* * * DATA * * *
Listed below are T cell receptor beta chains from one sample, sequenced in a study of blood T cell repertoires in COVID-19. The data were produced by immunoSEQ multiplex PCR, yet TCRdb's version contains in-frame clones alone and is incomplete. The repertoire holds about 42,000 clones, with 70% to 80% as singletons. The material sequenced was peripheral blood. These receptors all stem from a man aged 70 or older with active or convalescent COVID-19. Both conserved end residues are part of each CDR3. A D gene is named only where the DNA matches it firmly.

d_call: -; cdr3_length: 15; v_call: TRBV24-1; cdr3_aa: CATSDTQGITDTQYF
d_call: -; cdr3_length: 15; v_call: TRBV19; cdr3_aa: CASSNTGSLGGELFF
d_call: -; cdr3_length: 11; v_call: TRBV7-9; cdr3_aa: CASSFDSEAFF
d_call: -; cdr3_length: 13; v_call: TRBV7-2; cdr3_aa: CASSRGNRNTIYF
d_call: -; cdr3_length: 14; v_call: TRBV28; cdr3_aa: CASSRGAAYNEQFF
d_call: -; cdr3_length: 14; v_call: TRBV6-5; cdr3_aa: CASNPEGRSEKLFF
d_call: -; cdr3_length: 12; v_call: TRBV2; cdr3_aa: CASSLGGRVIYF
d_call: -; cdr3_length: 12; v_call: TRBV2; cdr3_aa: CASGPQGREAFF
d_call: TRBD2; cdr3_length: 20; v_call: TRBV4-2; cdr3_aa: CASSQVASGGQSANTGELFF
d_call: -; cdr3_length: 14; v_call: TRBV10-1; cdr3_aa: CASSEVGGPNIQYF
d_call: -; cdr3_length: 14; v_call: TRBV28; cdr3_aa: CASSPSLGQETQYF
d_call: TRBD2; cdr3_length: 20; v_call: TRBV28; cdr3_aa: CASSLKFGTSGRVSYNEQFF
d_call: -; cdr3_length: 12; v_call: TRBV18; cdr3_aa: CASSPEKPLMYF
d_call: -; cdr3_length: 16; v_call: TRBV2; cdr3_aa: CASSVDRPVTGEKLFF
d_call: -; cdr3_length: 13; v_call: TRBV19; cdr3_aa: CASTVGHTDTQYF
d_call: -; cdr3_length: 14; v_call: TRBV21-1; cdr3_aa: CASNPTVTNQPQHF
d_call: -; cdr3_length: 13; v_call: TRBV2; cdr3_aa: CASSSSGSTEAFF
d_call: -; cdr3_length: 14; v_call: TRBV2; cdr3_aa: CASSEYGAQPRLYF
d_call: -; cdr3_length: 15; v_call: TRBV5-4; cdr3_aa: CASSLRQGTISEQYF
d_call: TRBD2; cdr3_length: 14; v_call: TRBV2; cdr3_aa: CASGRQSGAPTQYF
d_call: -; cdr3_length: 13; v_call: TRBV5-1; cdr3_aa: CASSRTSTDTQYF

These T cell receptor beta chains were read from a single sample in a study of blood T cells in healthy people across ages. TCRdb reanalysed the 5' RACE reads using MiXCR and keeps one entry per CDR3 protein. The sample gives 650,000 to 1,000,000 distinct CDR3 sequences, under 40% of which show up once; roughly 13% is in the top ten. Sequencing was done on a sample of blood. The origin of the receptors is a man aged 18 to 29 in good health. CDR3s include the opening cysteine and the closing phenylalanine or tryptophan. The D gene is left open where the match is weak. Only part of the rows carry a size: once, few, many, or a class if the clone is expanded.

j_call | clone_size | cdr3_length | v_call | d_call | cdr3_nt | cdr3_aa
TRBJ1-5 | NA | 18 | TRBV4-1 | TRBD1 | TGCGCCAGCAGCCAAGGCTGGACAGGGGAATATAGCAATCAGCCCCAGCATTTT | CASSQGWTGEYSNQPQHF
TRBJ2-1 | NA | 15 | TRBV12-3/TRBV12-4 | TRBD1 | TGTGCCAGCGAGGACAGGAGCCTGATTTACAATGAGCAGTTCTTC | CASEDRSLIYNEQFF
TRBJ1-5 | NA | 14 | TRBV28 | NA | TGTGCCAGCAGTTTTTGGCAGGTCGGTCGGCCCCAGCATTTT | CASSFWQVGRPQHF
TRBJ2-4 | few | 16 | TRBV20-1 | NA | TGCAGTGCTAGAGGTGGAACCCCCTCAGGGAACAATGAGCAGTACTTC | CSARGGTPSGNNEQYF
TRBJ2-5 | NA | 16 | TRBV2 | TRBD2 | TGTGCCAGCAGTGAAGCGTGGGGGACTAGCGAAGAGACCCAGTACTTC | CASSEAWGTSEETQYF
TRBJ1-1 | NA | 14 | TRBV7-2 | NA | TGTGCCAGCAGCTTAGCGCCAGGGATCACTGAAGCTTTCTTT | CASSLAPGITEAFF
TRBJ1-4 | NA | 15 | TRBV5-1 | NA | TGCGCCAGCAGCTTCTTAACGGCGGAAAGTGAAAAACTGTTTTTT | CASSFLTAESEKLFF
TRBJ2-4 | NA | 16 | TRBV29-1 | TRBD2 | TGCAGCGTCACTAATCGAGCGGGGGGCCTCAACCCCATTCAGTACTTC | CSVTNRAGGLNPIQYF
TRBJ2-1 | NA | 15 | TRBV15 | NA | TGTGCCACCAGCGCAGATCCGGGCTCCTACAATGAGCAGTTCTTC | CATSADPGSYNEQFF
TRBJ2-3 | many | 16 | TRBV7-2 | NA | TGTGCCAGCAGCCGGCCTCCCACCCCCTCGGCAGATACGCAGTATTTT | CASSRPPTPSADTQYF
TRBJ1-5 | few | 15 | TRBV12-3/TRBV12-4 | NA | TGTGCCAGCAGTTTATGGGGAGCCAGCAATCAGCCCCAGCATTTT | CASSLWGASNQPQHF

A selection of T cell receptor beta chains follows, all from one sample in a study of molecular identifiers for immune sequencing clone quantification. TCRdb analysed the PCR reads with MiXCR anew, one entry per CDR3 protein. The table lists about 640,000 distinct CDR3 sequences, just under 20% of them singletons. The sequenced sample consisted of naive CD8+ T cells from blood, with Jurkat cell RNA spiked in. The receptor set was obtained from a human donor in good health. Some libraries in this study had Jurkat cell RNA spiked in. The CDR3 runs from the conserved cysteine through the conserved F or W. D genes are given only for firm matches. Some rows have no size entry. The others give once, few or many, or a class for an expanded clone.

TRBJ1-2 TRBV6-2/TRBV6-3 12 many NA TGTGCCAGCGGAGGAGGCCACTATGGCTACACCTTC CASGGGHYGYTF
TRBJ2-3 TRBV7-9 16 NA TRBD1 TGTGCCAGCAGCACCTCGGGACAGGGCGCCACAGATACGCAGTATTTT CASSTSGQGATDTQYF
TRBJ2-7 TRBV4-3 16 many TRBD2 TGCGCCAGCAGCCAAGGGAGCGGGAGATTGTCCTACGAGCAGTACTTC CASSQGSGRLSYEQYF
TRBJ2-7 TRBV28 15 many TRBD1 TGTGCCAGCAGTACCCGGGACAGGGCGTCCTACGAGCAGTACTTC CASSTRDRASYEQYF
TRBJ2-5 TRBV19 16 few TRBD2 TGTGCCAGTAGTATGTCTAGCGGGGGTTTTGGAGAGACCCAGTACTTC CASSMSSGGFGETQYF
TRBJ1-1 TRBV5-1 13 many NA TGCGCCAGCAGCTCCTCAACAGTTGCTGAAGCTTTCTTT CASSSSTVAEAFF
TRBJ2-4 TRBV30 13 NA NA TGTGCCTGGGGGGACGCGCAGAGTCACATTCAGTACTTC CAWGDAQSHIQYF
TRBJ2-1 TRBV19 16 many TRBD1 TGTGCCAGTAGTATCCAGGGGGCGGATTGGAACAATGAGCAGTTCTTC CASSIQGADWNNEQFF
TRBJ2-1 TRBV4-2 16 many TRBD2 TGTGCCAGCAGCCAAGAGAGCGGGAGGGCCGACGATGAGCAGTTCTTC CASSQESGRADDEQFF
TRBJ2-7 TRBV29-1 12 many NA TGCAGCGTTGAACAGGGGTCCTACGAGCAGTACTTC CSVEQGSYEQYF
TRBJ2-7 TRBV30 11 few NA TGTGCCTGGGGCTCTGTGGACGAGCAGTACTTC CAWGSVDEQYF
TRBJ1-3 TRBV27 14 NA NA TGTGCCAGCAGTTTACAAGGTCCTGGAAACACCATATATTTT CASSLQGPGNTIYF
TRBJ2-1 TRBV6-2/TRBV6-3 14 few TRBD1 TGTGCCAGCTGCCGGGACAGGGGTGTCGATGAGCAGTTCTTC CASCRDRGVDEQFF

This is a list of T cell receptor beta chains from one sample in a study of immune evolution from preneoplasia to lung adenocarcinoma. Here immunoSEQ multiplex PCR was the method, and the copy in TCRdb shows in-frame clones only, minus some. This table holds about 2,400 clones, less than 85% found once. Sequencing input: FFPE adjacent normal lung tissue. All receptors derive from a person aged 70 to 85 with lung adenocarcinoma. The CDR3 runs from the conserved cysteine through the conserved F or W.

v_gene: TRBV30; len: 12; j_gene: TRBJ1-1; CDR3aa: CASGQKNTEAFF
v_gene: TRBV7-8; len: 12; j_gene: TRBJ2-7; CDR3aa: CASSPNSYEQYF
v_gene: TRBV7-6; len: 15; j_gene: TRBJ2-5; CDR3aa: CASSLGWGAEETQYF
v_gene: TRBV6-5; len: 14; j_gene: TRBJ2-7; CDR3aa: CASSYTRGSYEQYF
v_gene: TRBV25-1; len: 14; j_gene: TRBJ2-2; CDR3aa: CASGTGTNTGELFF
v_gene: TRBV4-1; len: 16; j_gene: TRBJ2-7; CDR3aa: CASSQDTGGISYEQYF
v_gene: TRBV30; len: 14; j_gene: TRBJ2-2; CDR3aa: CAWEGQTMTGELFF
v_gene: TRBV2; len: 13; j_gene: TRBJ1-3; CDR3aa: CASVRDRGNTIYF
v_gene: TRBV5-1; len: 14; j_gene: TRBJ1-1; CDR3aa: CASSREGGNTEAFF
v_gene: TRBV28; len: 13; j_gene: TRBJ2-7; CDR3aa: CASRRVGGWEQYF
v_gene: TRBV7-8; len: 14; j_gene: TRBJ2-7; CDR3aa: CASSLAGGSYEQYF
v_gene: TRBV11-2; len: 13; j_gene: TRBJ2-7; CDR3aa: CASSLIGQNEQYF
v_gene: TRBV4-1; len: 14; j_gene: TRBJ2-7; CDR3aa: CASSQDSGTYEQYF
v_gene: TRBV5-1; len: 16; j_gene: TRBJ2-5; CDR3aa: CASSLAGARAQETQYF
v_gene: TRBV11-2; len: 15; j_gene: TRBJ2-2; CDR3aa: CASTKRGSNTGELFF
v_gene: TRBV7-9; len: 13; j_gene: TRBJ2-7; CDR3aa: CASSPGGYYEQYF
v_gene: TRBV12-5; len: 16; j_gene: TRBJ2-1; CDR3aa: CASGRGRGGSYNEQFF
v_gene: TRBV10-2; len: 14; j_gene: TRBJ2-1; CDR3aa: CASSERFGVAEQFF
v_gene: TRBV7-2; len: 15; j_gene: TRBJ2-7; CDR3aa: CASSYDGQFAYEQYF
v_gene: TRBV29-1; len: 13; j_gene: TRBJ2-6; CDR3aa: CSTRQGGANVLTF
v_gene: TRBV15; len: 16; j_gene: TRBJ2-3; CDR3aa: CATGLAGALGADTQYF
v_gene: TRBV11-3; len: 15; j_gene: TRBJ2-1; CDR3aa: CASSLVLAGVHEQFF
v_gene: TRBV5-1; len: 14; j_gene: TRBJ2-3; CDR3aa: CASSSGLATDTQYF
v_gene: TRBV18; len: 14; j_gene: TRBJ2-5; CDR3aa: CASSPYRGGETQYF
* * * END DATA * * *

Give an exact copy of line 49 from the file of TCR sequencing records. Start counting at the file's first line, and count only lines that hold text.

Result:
TRBJ2-1 TRBV6-2/TRBV6-3 14 few TRBD1 TGTGCCAGCTGCCGGGACAGGGGTGTCGATGAGCAGTTCTTC CASCRDRGVDEQFF